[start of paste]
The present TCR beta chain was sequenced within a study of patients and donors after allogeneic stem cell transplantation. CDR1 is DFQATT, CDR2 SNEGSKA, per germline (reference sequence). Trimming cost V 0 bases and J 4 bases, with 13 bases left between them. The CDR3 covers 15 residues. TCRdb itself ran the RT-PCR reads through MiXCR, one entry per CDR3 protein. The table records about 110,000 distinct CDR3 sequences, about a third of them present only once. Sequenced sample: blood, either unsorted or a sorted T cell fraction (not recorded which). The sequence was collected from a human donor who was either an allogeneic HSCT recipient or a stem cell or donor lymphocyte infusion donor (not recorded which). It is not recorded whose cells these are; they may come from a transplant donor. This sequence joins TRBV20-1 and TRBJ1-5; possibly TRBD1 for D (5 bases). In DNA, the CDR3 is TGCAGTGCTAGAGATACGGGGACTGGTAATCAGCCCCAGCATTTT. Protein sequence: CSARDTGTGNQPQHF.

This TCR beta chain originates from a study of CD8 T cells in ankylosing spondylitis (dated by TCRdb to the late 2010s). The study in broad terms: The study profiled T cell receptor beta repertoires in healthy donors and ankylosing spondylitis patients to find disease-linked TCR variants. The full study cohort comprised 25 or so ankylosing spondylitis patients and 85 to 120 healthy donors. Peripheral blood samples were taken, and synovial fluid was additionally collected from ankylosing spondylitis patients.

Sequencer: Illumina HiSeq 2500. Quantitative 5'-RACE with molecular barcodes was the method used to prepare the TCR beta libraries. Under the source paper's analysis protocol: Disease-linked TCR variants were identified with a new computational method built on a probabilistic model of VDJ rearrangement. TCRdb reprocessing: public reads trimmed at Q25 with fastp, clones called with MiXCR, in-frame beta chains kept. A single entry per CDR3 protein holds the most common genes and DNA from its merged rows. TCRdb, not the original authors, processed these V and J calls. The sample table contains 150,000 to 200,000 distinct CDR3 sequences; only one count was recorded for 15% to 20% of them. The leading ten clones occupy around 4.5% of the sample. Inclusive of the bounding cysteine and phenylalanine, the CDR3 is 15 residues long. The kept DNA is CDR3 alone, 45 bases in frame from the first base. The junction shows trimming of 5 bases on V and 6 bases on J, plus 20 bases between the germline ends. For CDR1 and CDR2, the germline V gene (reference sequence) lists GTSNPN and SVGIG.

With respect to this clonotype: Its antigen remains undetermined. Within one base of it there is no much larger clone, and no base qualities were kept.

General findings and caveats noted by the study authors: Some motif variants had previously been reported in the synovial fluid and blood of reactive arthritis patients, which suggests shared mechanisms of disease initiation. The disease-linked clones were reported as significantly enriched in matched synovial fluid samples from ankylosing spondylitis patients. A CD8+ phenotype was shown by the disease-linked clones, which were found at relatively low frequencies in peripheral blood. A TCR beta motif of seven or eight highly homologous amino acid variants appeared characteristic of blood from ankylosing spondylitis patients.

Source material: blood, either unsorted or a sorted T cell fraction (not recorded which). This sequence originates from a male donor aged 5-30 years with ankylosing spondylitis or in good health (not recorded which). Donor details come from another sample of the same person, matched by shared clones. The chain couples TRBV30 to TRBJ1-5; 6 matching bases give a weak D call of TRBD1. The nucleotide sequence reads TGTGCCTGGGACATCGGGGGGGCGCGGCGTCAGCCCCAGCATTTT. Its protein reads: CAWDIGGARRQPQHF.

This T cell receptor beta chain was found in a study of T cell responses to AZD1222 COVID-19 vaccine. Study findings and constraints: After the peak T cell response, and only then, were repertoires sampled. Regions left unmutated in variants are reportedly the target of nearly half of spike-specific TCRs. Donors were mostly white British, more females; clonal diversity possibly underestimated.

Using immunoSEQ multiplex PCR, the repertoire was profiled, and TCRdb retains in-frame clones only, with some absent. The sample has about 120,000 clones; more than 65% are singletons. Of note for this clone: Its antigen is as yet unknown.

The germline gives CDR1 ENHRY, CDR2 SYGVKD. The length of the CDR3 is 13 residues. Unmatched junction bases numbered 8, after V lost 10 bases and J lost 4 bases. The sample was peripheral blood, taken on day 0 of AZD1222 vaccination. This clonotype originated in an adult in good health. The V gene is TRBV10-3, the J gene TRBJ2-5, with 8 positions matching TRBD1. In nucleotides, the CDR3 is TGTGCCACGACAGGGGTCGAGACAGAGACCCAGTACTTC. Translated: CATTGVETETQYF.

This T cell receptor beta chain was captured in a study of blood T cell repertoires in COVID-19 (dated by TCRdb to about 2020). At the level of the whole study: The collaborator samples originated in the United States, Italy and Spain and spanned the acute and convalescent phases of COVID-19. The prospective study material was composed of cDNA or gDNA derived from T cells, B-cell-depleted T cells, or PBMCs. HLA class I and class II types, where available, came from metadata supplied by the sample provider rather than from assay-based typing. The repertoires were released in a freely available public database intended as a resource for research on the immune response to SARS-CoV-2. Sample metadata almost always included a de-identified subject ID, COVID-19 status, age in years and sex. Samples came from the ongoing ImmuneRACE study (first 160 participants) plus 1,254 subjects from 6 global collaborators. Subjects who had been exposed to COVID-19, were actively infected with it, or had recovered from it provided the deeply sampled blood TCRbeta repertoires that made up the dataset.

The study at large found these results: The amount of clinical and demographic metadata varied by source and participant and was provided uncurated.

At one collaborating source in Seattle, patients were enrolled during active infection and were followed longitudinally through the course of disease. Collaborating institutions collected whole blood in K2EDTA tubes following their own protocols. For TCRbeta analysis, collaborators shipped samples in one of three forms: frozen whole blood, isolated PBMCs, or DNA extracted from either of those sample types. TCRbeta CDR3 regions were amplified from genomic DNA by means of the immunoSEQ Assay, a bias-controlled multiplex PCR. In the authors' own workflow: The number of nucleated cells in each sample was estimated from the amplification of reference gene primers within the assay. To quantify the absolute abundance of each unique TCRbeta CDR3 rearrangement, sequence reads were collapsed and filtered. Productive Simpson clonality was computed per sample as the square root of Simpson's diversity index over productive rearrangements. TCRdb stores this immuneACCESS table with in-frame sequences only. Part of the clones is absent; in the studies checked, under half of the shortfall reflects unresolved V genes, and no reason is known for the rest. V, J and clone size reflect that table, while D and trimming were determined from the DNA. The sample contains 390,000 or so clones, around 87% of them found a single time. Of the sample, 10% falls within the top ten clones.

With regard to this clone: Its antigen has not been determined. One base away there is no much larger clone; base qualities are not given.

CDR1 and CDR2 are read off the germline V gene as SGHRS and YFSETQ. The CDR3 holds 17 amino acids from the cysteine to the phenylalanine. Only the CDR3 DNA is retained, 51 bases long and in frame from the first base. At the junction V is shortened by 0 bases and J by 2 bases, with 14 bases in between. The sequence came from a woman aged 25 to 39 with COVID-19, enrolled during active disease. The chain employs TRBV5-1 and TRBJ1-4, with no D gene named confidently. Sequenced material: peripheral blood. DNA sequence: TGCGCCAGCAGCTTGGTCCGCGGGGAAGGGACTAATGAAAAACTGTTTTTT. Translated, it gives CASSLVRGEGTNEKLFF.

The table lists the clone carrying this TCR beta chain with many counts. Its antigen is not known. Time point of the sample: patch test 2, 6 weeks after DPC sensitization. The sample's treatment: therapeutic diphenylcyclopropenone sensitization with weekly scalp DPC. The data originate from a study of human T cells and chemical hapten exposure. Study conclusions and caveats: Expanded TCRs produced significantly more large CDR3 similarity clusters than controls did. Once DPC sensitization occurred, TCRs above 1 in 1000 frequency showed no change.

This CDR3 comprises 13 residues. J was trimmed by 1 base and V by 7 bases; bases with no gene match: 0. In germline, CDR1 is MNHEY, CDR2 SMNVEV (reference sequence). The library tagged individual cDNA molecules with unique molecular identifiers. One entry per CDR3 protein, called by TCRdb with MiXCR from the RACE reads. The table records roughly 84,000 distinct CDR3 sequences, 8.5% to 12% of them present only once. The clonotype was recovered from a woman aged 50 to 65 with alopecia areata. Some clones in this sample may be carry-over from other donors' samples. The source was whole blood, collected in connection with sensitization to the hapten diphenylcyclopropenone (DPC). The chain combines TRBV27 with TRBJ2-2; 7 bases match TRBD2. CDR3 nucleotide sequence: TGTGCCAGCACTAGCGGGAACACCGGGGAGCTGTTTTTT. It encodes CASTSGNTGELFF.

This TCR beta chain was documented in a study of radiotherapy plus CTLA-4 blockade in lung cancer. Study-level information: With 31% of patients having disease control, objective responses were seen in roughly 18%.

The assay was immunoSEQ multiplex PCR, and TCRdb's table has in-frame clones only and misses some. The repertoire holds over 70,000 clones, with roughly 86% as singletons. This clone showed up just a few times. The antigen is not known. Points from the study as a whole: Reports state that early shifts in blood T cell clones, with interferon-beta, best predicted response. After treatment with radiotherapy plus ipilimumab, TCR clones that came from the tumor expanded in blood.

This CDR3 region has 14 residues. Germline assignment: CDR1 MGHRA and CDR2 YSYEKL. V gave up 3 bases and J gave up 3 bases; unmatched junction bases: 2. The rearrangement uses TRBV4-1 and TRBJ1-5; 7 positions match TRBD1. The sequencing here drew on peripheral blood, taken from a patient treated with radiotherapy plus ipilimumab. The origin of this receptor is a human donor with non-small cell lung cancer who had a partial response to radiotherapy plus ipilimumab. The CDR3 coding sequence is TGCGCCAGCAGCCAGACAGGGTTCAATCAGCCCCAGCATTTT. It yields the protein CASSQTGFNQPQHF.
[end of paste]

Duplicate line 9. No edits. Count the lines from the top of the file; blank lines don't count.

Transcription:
The germline gives CDR1 ENHRY, CDR2 SYGVKD. The length of the CDR3 is 13 residues. Unmatched junction bases numbered 8, after V lost 10 bases and J lost 4 bases. The sample was peripheral blood, taken on day 0 of AZD1222 vaccination. This clonotype originated in an adult in good health. The V gene is TRBV10-3, the J gene TRBJ2-5, with 8 positions matching TRBD1. In nucleotides, the CDR3 is TGTGCCACGACAGGGGTCGAGACAGAGACCCAGTACTTC. Translated: CATTGVETETQYF.